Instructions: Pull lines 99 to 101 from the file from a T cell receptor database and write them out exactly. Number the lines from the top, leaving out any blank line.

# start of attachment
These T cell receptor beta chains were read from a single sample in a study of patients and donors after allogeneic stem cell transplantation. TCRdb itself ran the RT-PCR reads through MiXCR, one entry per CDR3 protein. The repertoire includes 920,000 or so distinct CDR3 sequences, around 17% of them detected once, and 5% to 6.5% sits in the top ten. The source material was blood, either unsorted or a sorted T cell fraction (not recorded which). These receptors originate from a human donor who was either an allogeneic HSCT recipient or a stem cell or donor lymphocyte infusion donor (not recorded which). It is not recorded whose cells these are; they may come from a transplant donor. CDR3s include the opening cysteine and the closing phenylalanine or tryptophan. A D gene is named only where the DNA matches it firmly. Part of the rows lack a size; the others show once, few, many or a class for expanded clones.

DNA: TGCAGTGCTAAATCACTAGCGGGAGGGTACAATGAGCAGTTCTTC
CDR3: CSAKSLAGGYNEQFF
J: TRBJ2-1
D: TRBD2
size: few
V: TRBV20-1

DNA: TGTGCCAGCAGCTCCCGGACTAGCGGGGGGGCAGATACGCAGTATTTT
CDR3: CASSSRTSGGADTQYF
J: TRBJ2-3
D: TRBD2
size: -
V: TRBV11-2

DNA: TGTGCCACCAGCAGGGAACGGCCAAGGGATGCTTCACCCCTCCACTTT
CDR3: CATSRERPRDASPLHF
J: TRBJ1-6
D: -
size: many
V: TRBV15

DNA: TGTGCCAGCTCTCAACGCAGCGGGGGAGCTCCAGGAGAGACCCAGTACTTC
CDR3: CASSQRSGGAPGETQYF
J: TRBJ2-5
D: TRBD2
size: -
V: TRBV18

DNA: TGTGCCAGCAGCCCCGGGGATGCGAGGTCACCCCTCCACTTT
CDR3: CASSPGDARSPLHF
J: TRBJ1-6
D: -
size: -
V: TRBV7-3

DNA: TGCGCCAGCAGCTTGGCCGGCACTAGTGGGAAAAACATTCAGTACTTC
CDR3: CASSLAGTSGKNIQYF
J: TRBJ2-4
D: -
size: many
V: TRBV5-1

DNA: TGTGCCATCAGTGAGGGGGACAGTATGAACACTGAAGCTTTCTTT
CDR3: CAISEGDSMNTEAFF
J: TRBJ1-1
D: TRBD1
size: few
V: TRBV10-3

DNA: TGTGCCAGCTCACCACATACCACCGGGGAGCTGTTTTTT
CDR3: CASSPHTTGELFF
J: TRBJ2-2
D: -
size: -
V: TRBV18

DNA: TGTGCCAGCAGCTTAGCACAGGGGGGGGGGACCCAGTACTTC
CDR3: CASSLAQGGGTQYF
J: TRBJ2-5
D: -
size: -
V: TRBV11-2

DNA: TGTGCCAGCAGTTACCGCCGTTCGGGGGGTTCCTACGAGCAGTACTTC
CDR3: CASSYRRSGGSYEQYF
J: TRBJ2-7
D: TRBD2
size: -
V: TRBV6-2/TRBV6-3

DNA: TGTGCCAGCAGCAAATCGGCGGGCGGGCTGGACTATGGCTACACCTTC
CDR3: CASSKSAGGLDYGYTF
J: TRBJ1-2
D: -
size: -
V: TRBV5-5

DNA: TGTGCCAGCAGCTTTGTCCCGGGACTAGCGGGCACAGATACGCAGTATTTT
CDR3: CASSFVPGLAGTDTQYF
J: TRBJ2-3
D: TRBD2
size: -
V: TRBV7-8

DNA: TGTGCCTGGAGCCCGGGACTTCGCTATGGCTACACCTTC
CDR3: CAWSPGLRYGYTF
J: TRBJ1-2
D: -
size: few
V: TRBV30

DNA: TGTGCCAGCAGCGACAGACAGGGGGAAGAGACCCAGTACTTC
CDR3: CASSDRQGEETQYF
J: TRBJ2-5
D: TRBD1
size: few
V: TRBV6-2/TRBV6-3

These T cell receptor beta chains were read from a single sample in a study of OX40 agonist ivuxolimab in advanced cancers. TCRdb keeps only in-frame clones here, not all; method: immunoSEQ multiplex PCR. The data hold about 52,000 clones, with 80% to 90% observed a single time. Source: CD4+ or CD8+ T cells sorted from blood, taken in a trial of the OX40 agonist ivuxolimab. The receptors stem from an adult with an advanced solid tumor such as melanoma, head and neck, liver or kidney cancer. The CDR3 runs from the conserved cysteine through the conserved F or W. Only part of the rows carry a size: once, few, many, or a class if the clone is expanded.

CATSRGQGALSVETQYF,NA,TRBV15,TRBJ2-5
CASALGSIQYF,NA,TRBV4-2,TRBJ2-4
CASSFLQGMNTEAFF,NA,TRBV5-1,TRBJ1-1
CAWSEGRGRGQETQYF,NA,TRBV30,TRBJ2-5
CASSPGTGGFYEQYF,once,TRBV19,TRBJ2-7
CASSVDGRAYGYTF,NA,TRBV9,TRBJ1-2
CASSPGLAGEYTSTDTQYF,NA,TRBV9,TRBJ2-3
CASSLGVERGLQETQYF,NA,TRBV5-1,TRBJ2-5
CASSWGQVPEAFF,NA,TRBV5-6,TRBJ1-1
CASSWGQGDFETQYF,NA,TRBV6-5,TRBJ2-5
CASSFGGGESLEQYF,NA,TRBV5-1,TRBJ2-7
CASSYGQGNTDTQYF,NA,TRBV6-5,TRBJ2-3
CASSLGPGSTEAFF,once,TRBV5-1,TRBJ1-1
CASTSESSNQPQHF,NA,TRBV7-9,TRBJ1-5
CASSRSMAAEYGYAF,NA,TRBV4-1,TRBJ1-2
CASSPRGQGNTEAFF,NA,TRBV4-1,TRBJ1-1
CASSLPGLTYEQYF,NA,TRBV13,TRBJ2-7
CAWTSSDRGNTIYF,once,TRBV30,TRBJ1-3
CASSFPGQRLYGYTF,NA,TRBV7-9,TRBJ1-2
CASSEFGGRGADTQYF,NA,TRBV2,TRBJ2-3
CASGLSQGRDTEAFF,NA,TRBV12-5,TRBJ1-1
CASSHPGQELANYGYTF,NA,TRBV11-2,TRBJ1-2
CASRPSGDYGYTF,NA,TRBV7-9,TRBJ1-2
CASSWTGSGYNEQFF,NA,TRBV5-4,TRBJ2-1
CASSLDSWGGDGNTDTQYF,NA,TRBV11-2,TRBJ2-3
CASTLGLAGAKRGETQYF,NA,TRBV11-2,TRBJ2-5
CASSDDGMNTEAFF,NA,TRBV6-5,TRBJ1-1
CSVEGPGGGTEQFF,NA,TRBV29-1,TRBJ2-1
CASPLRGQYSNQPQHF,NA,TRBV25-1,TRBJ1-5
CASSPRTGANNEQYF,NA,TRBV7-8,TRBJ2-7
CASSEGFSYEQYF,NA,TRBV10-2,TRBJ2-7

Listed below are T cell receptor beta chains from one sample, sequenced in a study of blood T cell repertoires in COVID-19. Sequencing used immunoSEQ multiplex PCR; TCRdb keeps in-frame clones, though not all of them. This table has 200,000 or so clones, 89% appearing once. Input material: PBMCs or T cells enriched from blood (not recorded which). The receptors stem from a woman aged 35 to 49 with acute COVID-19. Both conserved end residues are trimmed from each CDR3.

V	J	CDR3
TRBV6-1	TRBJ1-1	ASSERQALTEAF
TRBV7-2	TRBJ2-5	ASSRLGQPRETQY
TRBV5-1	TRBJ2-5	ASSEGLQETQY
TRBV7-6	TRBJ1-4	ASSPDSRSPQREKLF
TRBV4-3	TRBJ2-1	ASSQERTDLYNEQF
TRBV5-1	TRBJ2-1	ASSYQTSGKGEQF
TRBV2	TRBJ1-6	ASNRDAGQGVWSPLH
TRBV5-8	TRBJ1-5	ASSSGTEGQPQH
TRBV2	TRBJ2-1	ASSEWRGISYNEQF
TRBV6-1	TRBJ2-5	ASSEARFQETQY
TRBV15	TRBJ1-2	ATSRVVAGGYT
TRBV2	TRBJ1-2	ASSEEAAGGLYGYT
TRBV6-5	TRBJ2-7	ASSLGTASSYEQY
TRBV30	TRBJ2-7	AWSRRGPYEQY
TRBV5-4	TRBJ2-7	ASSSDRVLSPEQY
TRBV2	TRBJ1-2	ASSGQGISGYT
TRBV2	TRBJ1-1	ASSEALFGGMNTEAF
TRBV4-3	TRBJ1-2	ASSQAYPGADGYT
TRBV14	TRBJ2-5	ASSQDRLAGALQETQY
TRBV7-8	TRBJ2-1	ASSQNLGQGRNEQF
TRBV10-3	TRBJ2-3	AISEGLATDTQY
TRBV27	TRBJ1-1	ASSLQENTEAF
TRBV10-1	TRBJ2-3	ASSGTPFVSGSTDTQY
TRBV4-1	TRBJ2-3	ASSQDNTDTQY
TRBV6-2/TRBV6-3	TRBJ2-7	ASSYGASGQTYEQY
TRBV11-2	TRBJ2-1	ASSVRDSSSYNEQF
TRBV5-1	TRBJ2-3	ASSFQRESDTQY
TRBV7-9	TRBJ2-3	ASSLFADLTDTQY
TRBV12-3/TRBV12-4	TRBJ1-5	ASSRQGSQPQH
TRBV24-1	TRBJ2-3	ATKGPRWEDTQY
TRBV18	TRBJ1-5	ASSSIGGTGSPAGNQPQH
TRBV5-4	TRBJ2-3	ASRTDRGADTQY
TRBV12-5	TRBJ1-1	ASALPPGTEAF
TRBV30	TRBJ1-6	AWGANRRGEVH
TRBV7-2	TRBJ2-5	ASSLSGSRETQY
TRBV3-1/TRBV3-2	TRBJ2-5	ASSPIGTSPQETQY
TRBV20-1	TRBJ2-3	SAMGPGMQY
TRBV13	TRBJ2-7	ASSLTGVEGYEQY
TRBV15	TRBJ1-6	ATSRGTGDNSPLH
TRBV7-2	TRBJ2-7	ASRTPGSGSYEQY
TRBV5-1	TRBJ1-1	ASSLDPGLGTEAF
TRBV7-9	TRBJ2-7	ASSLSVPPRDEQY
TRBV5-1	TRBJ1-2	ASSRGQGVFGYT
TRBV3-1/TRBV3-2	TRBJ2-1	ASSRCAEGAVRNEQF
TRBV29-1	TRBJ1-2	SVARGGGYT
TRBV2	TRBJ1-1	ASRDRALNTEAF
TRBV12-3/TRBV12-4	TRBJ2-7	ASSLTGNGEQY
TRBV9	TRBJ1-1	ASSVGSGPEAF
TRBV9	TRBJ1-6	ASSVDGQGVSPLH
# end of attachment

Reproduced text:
CASSLGPGSTEAFF,once,TRBV5-1,TRBJ1-1
CASTSESSNQPQHF,NA,TRBV7-9,TRBJ1-5
CASSRSMAAEYGYAF,NA,TRBV4-1,TRBJ1-2